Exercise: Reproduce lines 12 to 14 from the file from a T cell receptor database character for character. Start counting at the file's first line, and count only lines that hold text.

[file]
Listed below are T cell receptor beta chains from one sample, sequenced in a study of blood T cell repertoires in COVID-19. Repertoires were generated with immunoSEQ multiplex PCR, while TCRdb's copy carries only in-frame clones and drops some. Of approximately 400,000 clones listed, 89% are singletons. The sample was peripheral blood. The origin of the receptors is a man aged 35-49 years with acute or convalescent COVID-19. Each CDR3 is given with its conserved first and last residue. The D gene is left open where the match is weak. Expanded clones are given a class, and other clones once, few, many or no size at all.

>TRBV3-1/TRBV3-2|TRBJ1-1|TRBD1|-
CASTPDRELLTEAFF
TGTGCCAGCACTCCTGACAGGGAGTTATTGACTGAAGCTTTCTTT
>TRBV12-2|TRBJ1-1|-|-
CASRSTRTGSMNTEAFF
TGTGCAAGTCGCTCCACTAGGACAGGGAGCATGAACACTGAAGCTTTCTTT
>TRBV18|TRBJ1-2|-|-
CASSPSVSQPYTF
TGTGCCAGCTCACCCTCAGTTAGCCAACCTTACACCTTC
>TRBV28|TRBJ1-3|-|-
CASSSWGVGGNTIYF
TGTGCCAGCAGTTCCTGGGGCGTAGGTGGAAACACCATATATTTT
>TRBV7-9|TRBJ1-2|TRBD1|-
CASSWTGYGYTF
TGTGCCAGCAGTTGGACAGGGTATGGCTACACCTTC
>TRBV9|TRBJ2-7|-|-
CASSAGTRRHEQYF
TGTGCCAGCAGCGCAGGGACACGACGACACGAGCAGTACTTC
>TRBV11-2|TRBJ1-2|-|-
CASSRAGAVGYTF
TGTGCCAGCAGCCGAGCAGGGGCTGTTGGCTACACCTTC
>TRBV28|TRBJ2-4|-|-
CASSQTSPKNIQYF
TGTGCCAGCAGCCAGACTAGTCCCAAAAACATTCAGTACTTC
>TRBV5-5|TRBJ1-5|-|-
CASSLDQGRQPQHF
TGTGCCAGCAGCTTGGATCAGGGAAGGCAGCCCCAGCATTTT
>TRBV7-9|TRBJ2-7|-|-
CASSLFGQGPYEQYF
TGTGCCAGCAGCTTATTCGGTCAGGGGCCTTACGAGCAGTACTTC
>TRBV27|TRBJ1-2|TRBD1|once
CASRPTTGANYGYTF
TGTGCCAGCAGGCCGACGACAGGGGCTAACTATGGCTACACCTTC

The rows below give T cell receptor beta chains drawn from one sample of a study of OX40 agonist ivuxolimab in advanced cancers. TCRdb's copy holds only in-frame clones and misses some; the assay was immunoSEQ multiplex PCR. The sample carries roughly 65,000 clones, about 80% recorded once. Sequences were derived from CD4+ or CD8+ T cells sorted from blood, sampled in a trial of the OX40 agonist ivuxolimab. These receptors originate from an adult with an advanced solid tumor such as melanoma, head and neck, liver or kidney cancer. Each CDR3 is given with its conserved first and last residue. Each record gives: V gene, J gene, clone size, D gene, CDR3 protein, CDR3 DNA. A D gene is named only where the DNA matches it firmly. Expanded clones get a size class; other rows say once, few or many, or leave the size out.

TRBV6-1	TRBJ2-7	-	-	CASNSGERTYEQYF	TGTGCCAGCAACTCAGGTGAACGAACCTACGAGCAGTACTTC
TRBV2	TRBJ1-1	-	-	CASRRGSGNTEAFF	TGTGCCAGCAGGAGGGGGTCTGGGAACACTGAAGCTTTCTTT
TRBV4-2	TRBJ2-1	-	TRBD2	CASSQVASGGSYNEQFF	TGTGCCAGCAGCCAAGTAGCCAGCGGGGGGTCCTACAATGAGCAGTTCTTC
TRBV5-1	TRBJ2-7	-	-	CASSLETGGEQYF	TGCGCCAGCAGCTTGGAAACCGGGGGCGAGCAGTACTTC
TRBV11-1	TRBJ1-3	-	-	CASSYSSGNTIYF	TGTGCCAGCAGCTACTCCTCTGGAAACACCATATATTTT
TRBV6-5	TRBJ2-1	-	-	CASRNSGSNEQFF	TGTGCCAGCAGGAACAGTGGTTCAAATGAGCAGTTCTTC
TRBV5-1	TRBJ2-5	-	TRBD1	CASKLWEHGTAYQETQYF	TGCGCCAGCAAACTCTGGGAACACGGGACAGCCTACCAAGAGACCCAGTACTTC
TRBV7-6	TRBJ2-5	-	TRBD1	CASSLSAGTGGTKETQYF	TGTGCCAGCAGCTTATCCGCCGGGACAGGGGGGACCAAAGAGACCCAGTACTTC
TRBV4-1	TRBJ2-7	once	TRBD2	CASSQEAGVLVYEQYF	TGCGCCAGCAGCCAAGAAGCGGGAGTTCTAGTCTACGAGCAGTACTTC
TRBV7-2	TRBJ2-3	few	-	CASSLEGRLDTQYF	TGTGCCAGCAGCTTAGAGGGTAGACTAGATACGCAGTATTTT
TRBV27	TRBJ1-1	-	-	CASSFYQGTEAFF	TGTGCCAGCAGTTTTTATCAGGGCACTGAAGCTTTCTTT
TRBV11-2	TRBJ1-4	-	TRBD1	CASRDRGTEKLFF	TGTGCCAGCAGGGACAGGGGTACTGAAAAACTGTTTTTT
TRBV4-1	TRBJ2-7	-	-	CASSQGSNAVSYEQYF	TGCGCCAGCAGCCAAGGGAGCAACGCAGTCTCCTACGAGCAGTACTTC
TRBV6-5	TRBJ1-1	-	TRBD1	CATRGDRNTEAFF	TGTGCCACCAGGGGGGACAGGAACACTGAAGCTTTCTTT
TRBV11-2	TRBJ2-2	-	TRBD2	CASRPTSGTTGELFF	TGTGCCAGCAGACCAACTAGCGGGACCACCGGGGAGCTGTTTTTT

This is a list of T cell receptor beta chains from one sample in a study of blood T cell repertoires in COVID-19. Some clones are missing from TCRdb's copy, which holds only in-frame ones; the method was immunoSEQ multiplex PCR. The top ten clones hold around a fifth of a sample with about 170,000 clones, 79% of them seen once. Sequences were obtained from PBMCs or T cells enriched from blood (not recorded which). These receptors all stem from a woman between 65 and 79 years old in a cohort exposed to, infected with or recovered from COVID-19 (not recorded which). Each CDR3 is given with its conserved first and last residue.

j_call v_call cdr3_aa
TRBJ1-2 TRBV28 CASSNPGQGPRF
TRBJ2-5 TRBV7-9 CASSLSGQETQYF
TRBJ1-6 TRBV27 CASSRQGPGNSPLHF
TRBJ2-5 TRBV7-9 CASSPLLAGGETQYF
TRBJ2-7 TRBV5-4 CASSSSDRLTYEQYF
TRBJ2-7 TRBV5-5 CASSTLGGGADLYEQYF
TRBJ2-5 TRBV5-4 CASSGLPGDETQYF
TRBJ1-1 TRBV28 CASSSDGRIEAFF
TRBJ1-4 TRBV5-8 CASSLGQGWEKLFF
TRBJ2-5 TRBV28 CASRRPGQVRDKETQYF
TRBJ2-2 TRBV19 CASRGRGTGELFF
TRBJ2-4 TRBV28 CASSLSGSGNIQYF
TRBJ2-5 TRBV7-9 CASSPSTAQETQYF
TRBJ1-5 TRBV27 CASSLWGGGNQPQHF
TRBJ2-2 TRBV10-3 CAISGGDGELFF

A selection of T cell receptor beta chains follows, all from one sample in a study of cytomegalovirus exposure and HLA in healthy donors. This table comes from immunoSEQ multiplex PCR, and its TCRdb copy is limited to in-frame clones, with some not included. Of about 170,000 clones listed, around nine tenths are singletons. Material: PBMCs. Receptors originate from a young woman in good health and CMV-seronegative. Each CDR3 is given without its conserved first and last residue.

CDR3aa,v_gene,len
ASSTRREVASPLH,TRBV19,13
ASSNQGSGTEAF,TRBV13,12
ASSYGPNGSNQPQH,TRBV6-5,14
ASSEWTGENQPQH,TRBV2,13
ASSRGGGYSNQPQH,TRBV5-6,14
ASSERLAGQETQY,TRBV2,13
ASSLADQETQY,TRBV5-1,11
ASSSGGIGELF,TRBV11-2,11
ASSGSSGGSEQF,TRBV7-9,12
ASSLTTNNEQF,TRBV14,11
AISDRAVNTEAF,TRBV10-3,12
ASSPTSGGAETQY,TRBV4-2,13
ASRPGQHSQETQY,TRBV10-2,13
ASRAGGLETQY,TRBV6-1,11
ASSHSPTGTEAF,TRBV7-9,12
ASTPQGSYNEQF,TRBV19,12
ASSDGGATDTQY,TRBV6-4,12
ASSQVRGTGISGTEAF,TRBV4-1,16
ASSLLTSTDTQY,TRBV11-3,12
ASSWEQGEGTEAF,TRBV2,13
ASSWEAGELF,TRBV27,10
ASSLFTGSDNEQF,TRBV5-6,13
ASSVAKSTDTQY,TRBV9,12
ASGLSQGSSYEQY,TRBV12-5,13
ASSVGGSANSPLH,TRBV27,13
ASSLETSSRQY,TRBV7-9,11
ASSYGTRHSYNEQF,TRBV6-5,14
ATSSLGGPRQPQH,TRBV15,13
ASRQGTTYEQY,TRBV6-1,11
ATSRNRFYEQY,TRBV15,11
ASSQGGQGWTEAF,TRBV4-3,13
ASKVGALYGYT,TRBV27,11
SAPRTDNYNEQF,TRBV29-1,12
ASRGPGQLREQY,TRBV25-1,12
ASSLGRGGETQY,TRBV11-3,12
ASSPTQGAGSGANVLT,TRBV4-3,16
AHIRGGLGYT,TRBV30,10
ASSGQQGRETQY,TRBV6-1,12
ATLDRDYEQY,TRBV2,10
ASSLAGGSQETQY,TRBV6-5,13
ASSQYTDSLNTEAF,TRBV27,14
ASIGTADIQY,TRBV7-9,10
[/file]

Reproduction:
CASSSWGVGGNTIYF
TGTGCCAGCAGTTCCTGGGGCGTAGGTGGAAACACCATATATTTT
>TRBV7-9|TRBJ1-2|TRBD1|-